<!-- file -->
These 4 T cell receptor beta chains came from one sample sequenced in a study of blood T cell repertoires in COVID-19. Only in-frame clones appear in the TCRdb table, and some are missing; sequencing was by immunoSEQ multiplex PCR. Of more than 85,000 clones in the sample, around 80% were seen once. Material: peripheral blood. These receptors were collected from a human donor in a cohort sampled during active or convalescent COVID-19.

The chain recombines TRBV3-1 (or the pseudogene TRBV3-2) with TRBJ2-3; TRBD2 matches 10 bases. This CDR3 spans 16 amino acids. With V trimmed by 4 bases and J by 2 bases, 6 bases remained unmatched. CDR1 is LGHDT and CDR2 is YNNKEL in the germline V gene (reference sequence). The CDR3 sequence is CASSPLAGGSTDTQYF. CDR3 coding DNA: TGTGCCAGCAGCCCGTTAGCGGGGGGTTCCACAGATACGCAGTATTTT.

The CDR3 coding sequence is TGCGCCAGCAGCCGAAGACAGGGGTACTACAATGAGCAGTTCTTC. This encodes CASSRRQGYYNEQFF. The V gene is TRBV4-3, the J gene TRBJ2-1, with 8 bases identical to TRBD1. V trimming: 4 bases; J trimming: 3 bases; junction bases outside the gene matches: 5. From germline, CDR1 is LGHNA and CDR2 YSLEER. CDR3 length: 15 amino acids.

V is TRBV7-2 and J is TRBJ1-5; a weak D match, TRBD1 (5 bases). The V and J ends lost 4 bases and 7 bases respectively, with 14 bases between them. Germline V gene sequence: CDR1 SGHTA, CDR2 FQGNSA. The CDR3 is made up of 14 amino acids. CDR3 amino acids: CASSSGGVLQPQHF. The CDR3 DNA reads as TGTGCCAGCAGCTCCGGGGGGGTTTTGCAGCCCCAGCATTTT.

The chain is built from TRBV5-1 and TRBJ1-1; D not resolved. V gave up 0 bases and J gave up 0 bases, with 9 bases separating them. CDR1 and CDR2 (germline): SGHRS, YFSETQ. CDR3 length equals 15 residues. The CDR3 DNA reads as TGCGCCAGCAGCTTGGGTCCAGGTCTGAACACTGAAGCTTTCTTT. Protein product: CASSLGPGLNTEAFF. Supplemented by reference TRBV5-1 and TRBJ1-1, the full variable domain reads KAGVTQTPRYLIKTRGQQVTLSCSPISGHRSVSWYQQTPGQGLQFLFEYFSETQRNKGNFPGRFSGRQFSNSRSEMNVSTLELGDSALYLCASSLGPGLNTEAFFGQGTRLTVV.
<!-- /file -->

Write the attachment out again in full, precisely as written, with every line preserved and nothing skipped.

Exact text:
These 4 T cell receptor beta chains came from one sample sequenced in a study of blood T cell repertoires in COVID-19. Only in-frame clones appear in the TCRdb table, and some are missing; sequencing was by immunoSEQ multiplex PCR. Of more than 85,000 clones in the sample, around 80% were seen once. Material: peripheral blood. These receptors were collected from a human donor in a cohort sampled during active or convalescent COVID-19.

The chain recombines TRBV3-1 (or the pseudogene TRBV3-2) with TRBJ2-3; TRBD2 matches 10 bases. This CDR3 spans 16 amino acids. With V trimmed by 4 bases and J by 2 bases, 6 bases remained unmatched. CDR1 is LGHDT and CDR2 is YNNKEL in the germline V gene (reference sequence). The CDR3 sequence is CASSPLAGGSTDTQYF. CDR3 coding DNA: TGTGCCAGCAGCCCGTTAGCGGGGGGTTCCACAGATACGCAGTATTTT.

The CDR3 coding sequence is TGCGCCAGCAGCCGAAGACAGGGGTACTACAATGAGCAGTTCTTC. This encodes CASSRRQGYYNEQFF. The V gene is TRBV4-3, the J gene TRBJ2-1, with 8 bases identical to TRBD1. V trimming: 4 bases; J trimming: 3 bases; junction bases outside the gene matches: 5. From germline, CDR1 is LGHNA and CDR2 YSLEER. CDR3 length: 15 amino acids.

V is TRBV7-2 and J is TRBJ1-5; a weak D match, TRBD1 (5 bases). The V and J ends lost 4 bases and 7 bases respectively, with 14 bases between them. Germline V gene sequence: CDR1 SGHTA, CDR2 FQGNSA. The CDR3 is made up of 14 amino acids. CDR3 amino acids: CASSSGGVLQPQHF. The CDR3 DNA reads as TGTGCCAGCAGCTCCGGGGGGGTTTTGCAGCCCCAGCATTTT.

The chain is built from TRBV5-1 and TRBJ1-1; D not resolved. V gave up 0 bases and J gave up 0 bases, with 9 bases separating them. CDR1 and CDR2 (germline): SGHRS, YFSETQ. CDR3 length equals 15 residues. The CDR3 DNA reads as TGCGCCAGCAGCTTGGGTCCAGGTCTGAACACTGAAGCTTTCTTT. Protein product: CASSLGPGLNTEAFF. Supplemented by reference TRBV5-1 and TRBJ1-1, the full variable domain reads KAGVTQTPRYLIKTRGQQVTLSCSPISGHRSVSWYQQTPGQGLQFLFEYFSETQRNKGNFPGRFSGRQFSNSRSEMNVSTLELGDSALYLCASSLGPGLNTEAFFGQGTRLTVV.